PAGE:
What always surprises me about my Lupus clients is the multiple diagnoses that were given to them before they were discovered to have Lupus. I often see that they were originally diagnosed with Chronic Fatigue Syndrome, Lyme’s Disease, Epstein Barr, Anemia or with some other condition that has been known to cause similar symptoms.

Most clients that I see that are suffering from Lupus are suffering from severe fatigue. They find it very difficult to do simple daily activities without needing to take a rest or a nap in order to complete the chore. There will often be a malaise which makes your body feel weak and sore and you don’t know why. This can be accompanied by a feeling of uneasiness. You know that there is something wrong, but you just cannot put your finger as to what it is. As the condition progresses, there are often reports of fever and unexplained weight loss. I often hear from my clients that the doctor does not know why I am feeling this way.

My usual recommendation for someone in this circumstance is to have the doctor send the person to an arthritic specialist or a rheumatologist. Lupus can take on many different forms and can attack other organs in the body. It is to your benefit that Lupus be diagnosed as early as possible. Lupus can not only effect the joints, it can also effect the skin, kidneys, blood cells, heart, brain, lungs and the eyes. I have seen people diagnosed with Raynauld’s Phenomenon where their fingers and/or toes turn white or blue when they are in extreme cold or high stress periods in their life. Raynauld’s can often be a sign or signal that there may be other things going on including Lupus. When I hear someone complaining of things like Raynauld’s or skin rashes that appear with the sun or rashes that occur on the face, I frequently advise them to seek a rheumatologist to explore what else may be going on in their bodies.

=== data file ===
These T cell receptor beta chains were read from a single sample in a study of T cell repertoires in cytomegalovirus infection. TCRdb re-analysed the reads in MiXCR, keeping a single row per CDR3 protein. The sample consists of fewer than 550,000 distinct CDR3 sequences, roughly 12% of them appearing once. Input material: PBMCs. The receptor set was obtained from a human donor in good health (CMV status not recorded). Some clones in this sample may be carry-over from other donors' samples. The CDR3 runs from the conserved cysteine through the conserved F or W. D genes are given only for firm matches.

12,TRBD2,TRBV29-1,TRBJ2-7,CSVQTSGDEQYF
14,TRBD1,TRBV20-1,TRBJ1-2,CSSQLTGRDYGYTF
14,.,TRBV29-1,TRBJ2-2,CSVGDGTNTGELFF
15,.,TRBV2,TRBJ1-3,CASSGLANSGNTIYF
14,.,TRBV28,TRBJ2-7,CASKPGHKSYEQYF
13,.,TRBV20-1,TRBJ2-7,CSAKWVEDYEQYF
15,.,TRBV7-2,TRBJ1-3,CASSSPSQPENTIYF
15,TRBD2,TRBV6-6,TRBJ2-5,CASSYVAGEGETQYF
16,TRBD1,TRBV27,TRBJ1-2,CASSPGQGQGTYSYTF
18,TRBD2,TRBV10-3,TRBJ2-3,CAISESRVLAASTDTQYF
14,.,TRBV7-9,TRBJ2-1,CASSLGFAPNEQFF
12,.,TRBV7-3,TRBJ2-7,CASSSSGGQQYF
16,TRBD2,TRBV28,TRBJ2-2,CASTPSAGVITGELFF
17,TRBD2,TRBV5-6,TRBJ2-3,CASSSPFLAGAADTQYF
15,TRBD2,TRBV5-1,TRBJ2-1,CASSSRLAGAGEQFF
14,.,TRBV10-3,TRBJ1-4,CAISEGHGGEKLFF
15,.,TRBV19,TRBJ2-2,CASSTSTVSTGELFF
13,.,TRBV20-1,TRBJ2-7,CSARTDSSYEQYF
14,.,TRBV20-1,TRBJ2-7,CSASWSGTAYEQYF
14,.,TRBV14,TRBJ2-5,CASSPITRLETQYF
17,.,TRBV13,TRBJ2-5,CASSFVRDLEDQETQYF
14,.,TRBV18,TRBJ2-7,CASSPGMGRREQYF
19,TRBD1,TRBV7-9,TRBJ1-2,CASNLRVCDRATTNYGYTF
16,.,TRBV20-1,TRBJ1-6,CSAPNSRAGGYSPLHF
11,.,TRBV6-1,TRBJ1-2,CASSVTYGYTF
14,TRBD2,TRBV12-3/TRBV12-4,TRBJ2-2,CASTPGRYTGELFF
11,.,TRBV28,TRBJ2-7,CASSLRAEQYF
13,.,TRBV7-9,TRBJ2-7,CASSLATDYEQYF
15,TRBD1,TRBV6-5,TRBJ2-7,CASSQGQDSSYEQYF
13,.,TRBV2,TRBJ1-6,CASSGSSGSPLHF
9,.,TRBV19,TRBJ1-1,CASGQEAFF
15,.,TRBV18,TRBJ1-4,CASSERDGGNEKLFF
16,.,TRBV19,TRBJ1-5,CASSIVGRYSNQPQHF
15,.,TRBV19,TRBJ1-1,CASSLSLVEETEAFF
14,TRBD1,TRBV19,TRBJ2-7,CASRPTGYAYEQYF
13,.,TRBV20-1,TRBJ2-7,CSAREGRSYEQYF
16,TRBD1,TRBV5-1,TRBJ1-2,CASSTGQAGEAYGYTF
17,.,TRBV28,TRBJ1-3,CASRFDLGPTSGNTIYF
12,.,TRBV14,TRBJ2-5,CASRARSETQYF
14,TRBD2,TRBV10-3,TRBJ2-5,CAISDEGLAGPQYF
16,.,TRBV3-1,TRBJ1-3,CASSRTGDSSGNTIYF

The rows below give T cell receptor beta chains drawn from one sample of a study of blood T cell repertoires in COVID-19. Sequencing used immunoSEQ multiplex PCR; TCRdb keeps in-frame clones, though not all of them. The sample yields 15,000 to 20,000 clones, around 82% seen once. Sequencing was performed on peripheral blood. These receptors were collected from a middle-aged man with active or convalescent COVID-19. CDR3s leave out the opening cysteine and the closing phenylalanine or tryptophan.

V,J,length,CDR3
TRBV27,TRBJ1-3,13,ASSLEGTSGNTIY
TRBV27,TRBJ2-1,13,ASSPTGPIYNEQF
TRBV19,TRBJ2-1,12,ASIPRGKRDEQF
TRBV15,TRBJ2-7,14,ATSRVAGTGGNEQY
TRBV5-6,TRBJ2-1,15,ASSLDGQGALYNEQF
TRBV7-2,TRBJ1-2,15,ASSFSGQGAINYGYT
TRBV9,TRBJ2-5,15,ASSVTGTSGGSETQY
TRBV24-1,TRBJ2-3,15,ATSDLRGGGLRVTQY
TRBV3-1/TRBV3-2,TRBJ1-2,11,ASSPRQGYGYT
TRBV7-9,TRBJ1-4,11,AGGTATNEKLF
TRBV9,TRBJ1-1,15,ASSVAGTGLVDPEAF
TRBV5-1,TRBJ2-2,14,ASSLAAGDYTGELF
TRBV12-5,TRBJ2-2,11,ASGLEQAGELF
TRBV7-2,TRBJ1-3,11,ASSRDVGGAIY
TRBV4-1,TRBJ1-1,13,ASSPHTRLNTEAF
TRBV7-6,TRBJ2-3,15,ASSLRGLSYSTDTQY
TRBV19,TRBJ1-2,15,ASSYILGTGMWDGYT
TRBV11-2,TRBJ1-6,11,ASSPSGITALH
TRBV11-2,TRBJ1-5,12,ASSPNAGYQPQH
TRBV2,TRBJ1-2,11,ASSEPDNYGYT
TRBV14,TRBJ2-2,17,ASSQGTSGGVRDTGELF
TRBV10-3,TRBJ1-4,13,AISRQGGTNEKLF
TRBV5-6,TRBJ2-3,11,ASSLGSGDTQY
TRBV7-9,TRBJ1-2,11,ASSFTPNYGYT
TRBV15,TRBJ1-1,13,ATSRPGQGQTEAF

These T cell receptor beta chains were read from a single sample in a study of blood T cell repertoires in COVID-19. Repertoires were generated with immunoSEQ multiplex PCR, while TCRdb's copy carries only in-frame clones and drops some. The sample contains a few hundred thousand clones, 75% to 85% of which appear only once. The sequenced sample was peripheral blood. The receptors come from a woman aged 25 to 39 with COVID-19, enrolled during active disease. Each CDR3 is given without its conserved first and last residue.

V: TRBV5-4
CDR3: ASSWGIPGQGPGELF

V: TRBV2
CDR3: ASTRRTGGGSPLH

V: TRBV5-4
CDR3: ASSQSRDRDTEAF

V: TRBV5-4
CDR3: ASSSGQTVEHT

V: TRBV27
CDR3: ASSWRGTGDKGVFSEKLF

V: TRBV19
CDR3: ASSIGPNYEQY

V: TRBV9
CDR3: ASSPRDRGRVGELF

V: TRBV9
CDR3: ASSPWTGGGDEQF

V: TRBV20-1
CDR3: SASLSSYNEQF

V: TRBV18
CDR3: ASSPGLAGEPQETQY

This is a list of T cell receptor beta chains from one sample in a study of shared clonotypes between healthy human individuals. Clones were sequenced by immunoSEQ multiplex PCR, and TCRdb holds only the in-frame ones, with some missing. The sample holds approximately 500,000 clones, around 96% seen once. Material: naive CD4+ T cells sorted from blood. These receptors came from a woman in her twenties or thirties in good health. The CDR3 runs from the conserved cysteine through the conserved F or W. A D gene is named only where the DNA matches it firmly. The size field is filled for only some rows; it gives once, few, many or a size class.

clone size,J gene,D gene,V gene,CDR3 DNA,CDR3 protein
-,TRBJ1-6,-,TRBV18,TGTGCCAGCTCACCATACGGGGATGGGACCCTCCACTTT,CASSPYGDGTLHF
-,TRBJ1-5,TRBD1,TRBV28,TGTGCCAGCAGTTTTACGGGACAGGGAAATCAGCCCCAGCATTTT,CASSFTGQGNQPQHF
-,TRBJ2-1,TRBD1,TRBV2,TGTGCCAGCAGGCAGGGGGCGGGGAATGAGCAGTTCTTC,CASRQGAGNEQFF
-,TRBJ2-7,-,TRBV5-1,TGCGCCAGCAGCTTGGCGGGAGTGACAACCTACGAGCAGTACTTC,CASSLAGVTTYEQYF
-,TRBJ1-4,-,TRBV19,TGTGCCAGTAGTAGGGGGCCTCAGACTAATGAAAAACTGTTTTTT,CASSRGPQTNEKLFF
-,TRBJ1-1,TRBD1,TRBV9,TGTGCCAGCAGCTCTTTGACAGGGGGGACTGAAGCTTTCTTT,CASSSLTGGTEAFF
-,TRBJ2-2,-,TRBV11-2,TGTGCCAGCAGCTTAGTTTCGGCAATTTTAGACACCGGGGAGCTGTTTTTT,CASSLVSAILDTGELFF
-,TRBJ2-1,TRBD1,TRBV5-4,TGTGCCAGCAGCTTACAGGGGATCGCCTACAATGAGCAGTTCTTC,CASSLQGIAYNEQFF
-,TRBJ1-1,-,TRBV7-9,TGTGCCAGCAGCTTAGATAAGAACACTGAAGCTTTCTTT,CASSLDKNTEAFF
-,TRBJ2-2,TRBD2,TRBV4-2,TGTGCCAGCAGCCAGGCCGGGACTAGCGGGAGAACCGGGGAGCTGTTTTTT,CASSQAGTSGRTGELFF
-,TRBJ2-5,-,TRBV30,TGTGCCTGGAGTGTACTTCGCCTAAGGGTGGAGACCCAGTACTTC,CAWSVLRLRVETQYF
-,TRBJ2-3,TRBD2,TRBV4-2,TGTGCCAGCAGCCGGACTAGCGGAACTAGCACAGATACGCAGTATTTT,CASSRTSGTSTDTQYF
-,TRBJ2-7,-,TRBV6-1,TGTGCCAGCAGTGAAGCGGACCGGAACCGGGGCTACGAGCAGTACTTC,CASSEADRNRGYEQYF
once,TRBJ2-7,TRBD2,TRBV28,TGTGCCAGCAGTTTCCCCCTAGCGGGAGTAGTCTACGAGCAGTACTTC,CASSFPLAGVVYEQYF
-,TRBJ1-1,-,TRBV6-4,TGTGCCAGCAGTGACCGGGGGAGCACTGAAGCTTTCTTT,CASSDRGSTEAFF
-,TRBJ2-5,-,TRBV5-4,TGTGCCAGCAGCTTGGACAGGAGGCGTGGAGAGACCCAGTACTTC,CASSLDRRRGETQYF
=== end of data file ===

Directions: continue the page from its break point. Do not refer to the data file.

I have also seen cases where medications have triggered Lupus-like symptoms and thankfully, the symptoms go away when the medication is stopped. Luckily those clients did not need to pursue their disability applications because it was a matter of a medically induced Lupus which was able to be controlled. I have also seen the reverse, where some clients went undiagnosed, especially in women, which had resulted in complications which could have been avoided if the diagnosis was made earlier. What I usually find in these types of clients is that additional medical treatment and medical testing is necessary to confirm the disease and which organs are effected.

If you are experiencing Lupus-like symptoms please be sure that your PCP is sending you to a specialist to evaluate your symptoms as Lupus is very hard to diagnose. Also, a lot of my Lupus clients are susceptible to infections and are often told to avoid known places where infections are present, such as daycares, hospitals and/or nursing homes. It also becomes important to institute lifestyle changes when diagnosed with Lupus as rest becomes extremely important in helping to control the symptoms and is one of the factors that helps me prove a disability case.

Disclaimer: These pages are only observations from my point of view of some of the factors that are present in the diagnosis. I am not a doctor, I am a lawyer and I am only providing observations of various signs and symptoms that I have seen during my practice and/or the signs and symptoms that I evaluate when taking a client in front of an Administrative Law Judge.